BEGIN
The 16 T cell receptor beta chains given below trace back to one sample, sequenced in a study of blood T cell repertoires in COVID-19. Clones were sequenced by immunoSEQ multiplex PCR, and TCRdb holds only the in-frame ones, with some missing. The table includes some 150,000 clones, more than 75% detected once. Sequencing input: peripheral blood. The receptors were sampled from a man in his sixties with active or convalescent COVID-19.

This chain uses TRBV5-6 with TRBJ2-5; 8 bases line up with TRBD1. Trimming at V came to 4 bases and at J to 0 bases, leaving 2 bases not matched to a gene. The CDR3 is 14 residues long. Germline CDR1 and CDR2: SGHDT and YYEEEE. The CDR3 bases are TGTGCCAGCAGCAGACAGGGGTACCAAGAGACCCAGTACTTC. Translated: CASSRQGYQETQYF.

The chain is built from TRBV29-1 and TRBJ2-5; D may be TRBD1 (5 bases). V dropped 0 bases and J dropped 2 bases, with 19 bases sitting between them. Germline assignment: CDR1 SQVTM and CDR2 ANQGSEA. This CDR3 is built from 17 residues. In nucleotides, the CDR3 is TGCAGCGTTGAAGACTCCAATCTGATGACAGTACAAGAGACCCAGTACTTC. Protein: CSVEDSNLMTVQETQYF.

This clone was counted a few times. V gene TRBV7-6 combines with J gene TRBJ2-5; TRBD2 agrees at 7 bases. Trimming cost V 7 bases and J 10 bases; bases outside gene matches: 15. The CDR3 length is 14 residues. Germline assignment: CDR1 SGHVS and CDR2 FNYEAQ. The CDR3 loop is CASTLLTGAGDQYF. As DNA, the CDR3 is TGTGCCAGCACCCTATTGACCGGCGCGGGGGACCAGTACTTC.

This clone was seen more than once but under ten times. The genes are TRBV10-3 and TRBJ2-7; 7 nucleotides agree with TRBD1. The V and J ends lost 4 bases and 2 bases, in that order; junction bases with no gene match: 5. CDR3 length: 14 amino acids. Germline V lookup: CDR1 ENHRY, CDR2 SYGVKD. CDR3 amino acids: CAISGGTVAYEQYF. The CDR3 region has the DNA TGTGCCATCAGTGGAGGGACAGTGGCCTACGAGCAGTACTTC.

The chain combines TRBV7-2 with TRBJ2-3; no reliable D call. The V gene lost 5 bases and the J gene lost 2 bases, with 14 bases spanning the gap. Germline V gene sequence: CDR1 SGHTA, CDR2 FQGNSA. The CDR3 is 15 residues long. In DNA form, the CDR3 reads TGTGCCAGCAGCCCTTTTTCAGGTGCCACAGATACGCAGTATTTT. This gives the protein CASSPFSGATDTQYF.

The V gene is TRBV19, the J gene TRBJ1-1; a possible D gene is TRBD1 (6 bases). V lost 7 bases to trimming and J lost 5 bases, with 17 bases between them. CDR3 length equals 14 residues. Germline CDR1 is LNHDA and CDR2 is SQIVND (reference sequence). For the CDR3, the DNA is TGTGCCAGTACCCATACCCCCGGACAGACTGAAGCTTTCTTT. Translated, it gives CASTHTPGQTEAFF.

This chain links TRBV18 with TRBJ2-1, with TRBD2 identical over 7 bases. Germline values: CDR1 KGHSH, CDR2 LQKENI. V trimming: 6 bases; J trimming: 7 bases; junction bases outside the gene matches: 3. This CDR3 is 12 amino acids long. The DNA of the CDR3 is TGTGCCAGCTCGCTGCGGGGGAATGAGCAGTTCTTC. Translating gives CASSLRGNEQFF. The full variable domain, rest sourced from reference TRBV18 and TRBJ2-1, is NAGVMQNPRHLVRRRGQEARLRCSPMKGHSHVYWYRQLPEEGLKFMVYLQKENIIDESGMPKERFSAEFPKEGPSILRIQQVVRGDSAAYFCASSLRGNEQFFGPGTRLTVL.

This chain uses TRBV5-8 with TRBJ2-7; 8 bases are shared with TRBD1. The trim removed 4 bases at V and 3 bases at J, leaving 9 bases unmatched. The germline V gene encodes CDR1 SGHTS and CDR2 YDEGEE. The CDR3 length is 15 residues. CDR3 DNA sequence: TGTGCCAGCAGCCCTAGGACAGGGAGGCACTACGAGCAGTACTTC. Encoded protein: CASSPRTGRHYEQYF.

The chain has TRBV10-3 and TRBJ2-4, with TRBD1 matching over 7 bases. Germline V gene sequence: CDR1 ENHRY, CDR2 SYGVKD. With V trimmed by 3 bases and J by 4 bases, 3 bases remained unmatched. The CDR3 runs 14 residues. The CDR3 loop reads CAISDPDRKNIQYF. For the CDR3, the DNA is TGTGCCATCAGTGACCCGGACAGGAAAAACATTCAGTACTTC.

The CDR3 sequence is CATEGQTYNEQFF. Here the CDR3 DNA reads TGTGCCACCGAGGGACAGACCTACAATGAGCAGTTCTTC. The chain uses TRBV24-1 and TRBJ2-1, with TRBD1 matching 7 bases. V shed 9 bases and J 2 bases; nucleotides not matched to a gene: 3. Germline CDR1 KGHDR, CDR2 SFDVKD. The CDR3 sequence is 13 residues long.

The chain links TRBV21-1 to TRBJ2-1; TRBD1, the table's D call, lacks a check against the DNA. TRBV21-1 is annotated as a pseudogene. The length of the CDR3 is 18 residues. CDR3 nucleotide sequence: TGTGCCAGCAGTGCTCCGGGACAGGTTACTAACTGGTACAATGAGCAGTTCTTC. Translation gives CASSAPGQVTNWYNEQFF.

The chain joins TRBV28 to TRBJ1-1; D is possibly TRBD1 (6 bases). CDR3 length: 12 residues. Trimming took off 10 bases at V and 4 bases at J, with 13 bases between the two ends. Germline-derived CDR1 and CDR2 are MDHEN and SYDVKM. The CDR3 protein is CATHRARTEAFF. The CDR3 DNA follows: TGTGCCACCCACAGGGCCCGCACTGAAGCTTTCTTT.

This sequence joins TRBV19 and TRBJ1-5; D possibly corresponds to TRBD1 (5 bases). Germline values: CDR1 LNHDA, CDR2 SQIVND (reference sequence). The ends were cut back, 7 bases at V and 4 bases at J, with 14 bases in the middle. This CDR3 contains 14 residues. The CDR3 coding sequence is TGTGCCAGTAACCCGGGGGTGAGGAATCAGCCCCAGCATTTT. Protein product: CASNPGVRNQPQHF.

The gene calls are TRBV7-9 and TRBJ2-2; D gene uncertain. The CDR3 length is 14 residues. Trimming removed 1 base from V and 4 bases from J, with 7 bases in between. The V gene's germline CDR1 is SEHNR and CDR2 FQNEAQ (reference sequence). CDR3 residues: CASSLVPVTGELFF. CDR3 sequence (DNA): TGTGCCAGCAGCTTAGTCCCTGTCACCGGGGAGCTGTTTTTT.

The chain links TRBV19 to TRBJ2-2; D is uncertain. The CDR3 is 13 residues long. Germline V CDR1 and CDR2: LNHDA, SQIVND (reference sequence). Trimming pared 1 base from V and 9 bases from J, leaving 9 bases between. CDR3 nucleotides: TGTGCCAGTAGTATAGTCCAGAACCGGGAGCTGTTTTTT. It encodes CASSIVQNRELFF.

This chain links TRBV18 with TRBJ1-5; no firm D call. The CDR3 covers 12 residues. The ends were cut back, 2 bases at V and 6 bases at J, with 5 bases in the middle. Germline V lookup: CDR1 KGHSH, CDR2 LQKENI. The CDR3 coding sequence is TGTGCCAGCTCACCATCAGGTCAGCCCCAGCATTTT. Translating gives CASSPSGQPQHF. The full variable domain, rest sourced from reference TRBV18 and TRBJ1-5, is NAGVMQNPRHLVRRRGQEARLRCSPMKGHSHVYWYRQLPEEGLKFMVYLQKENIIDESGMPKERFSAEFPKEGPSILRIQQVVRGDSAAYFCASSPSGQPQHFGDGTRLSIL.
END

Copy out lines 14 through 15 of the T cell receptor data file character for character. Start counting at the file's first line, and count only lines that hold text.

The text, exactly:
This sequence joins TRBV19 and TRBJ1-5; D possibly corresponds to TRBD1 (5 bases). Germline values: CDR1 LNHDA, CDR2 SQIVND (reference sequence). The ends were cut back, 7 bases at V and 4 bases at J, with 14 bases in the middle. This CDR3 contains 14 residues. The CDR3 coding sequence is TGTGCCAGTAACCCGGGGGTGAGGAATCAGCCCCAGCATTTT. Protein product: CASNPGVRNQPQHF.

The gene calls are TRBV7-9 and TRBJ2-2; D gene uncertain. The CDR3 length is 14 residues. Trimming removed 1 base from V and 4 bases from J, with 7 bases in between. The V gene's germline CDR1 is SEHNR and CDR2 FQNEAQ (reference sequence). CDR3 residues: CASSLVPVTGELFF. CDR3 sequence (DNA): TGTGCCAGCAGCTTAGTCCCTGTCACCGGGGAGCTGTTTTTT.